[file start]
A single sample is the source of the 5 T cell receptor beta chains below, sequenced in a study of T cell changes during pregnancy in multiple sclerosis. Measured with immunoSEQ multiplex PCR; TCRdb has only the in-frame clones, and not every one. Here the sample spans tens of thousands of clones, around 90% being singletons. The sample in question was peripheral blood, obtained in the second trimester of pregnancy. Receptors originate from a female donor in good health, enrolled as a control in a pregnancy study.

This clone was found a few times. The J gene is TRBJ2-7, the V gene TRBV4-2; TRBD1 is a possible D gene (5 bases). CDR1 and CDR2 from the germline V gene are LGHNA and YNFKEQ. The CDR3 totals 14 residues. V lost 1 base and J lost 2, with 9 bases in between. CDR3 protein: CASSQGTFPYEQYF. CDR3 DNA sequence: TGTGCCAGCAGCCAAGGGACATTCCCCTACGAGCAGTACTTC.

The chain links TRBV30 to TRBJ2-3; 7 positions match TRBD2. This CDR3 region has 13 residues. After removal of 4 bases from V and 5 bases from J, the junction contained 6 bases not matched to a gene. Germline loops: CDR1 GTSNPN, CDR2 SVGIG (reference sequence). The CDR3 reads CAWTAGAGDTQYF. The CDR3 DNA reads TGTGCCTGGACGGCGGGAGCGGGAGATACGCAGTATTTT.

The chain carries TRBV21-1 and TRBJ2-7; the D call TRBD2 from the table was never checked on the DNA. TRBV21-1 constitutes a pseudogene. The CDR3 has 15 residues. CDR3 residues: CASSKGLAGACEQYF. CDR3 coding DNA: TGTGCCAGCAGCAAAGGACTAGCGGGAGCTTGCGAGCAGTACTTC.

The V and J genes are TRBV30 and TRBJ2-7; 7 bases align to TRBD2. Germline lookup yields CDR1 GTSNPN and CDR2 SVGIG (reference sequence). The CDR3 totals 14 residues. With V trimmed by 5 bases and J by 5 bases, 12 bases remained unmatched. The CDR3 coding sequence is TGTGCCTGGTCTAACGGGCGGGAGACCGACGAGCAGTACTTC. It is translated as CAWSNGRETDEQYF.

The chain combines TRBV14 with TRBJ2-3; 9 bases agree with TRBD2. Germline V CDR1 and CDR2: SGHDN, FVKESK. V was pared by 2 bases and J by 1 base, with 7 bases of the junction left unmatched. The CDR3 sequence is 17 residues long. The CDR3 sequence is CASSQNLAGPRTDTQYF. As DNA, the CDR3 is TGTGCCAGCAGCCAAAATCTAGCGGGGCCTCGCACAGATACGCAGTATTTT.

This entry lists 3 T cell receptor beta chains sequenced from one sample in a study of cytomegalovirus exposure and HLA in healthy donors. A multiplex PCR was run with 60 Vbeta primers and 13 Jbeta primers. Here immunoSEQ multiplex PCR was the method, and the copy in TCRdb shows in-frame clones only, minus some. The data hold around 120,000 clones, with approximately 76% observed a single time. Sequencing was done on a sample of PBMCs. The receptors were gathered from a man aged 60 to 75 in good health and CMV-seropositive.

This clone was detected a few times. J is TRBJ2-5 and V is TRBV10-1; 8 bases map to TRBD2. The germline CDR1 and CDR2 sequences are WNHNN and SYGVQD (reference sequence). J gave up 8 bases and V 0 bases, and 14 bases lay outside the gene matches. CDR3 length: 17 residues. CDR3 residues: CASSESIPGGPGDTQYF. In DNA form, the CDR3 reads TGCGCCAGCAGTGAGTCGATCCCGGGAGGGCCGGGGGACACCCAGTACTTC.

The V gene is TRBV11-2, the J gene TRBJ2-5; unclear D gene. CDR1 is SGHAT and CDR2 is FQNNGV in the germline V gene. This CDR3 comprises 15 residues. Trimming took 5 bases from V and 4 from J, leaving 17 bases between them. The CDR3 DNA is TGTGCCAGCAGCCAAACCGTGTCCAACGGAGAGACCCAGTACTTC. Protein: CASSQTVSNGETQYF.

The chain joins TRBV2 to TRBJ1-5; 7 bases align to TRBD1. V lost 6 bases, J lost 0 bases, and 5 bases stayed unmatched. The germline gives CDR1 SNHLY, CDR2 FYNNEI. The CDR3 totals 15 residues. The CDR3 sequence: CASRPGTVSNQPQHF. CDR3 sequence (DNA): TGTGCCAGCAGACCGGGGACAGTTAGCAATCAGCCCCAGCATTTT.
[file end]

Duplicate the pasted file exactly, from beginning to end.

A single sample is the source of the 5 T cell receptor beta chains below, sequenced in a study of T cell changes during pregnancy in multiple sclerosis. Measured with immunoSEQ multiplex PCR; TCRdb has only the in-frame clones, and not every one. Here the sample spans tens of thousands of clones, around 90% being singletons. The sample in question was peripheral blood, obtained in the second trimester of pregnancy. Receptors originate from a female donor in good health, enrolled as a control in a pregnancy study.

This clone was found a few times. The J gene is TRBJ2-7, the V gene TRBV4-2; TRBD1 is a possible D gene (5 bases). CDR1 and CDR2 from the germline V gene are LGHNA and YNFKEQ. The CDR3 totals 14 residues. V lost 1 base and J lost 2, with 9 bases in between. CDR3 protein: CASSQGTFPYEQYF. CDR3 DNA sequence: TGTGCCAGCAGCCAAGGGACATTCCCCTACGAGCAGTACTTC.

The chain links TRBV30 to TRBJ2-3; 7 positions match TRBD2. This CDR3 region has 13 residues. After removal of 4 bases from V and 5 bases from J, the junction contained 6 bases not matched to a gene. Germline loops: CDR1 GTSNPN, CDR2 SVGIG (reference sequence). The CDR3 reads CAWTAGAGDTQYF. The CDR3 DNA reads TGTGCCTGGACGGCGGGAGCGGGAGATACGCAGTATTTT.

The chain carries TRBV21-1 and TRBJ2-7; the D call TRBD2 from the table was never checked on the DNA. TRBV21-1 constitutes a pseudogene. The CDR3 has 15 residues. CDR3 residues: CASSKGLAGACEQYF. CDR3 coding DNA: TGTGCCAGCAGCAAAGGACTAGCGGGAGCTTGCGAGCAGTACTTC.

The V and J genes are TRBV30 and TRBJ2-7; 7 bases align to TRBD2. Germline lookup yields CDR1 GTSNPN and CDR2 SVGIG (reference sequence). The CDR3 totals 14 residues. With V trimmed by 5 bases and J by 5 bases, 12 bases remained unmatched. The CDR3 coding sequence is TGTGCCTGGTCTAACGGGCGGGAGACCGACGAGCAGTACTTC. It is translated as CAWSNGRETDEQYF.

The chain combines TRBV14 with TRBJ2-3; 9 bases agree with TRBD2. Germline V CDR1 and CDR2: SGHDN, FVKESK. V was pared by 2 bases and J by 1 base, with 7 bases of the junction left unmatched. The CDR3 sequence is 17 residues long. The CDR3 sequence is CASSQNLAGPRTDTQYF. As DNA, the CDR3 is TGTGCCAGCAGCCAAAATCTAGCGGGGCCTCGCACAGATACGCAGTATTTT.

This entry lists 3 T cell receptor beta chains sequenced from one sample in a study of cytomegalovirus exposure and HLA in healthy donors. A multiplex PCR was run with 60 Vbeta primers and 13 Jbeta primers. Here immunoSEQ multiplex PCR was the method, and the copy in TCRdb shows in-frame clones only, minus some. The data hold around 120,000 clones, with approximately 76% observed a single time. Sequencing was done on a sample of PBMCs. The receptors were gathered from a man aged 60 to 75 in good health and CMV-seropositive.

This clone was detected a few times. J is TRBJ2-5 and V is TRBV10-1; 8 bases map to TRBD2. The germline CDR1 and CDR2 sequences are WNHNN and SYGVQD (reference sequence). J gave up 8 bases and V 0 bases, and 14 bases lay outside the gene matches. CDR3 length: 17 residues. CDR3 residues: CASSESIPGGPGDTQYF. In DNA form, the CDR3 reads TGCGCCAGCAGTGAGTCGATCCCGGGAGGGCCGGGGGACACCCAGTACTTC.

The V gene is TRBV11-2, the J gene TRBJ2-5; unclear D gene. CDR1 is SGHAT and CDR2 is FQNNGV in the germline V gene. This CDR3 comprises 15 residues. Trimming took 5 bases from V and 4 from J, leaving 17 bases between them. The CDR3 DNA is TGTGCCAGCAGCCAAACCGTGTCCAACGGAGAGACCCAGTACTTC. Protein: CASSQTVSNGETQYF.

The chain joins TRBV2 to TRBJ1-5; 7 bases align to TRBD1. V lost 6 bases, J lost 0 bases, and 5 bases stayed unmatched. The germline gives CDR1 SNHLY, CDR2 FYNNEI. The CDR3 totals 15 residues. The CDR3 sequence: CASRPGTVSNQPQHF. CDR3 sequence (DNA): TGTGCCAGCAGACCGGGGACAGTTAGCAATCAGCCCCAGCATTTT.